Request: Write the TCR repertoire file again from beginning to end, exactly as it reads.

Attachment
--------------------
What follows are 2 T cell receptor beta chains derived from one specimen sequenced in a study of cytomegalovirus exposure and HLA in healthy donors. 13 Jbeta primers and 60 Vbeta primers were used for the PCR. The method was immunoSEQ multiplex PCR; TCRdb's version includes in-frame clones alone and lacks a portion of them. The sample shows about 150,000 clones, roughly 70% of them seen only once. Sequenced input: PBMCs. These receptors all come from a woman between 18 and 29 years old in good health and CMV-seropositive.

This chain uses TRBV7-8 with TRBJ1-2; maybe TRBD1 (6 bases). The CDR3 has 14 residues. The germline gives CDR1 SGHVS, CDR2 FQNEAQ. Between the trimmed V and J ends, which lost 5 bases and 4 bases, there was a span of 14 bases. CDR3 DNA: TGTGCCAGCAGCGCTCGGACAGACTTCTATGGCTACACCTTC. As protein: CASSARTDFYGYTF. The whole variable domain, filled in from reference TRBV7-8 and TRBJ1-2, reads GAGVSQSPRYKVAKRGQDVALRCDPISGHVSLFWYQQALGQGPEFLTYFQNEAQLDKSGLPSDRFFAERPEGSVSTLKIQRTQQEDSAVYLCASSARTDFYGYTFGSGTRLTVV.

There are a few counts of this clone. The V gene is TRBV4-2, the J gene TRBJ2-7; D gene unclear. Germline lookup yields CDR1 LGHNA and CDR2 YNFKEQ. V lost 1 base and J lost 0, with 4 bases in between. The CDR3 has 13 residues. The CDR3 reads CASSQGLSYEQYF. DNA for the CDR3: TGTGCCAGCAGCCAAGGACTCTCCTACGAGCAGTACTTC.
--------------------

What follows are 2 T cell receptor beta chains derived from one specimen sequenced in a study of cytomegalovirus exposure and HLA in healthy donors. 13 Jbeta primers and 60 Vbeta primers were used for the PCR. The method was immunoSEQ multiplex PCR; TCRdb's version includes in-frame clones alone and lacks a portion of them. The sample shows about 150,000 clones, roughly 70% of them seen only once. Sequenced input: PBMCs. These receptors all come from a woman between 18 and 29 years old in good health and CMV-seropositive.

This chain uses TRBV7-8 with TRBJ1-2; maybe TRBD1 (6 bases). The CDR3 has 14 residues. The germline gives CDR1 SGHVS, CDR2 FQNEAQ. Between the trimmed V and J ends, which lost 5 bases and 4 bases, there was a span of 14 bases. CDR3 DNA: TGTGCCAGCAGCGCTCGGACAGACTTCTATGGCTACACCTTC. As protein: CASSARTDFYGYTF. The whole variable domain, filled in from reference TRBV7-8 and TRBJ1-2, reads GAGVSQSPRYKVAKRGQDVALRCDPISGHVSLFWYQQALGQGPEFLTYFQNEAQLDKSGLPSDRFFAERPEGSVSTLKIQRTQQEDSAVYLCASSARTDFYGYTFGSGTRLTVV.

There are a few counts of this clone. The V gene is TRBV4-2, the J gene TRBJ2-7; D gene unclear. Germline lookup yields CDR1 LGHNA and CDR2 YNFKEQ. V lost 1 base and J lost 0, with 4 bases in between. The CDR3 has 13 residues. The CDR3 reads CASSQGLSYEQYF. DNA for the CDR3: TGTGCCAGCAGCCAAGGACTCTCCTACGAGCAGTACTTC.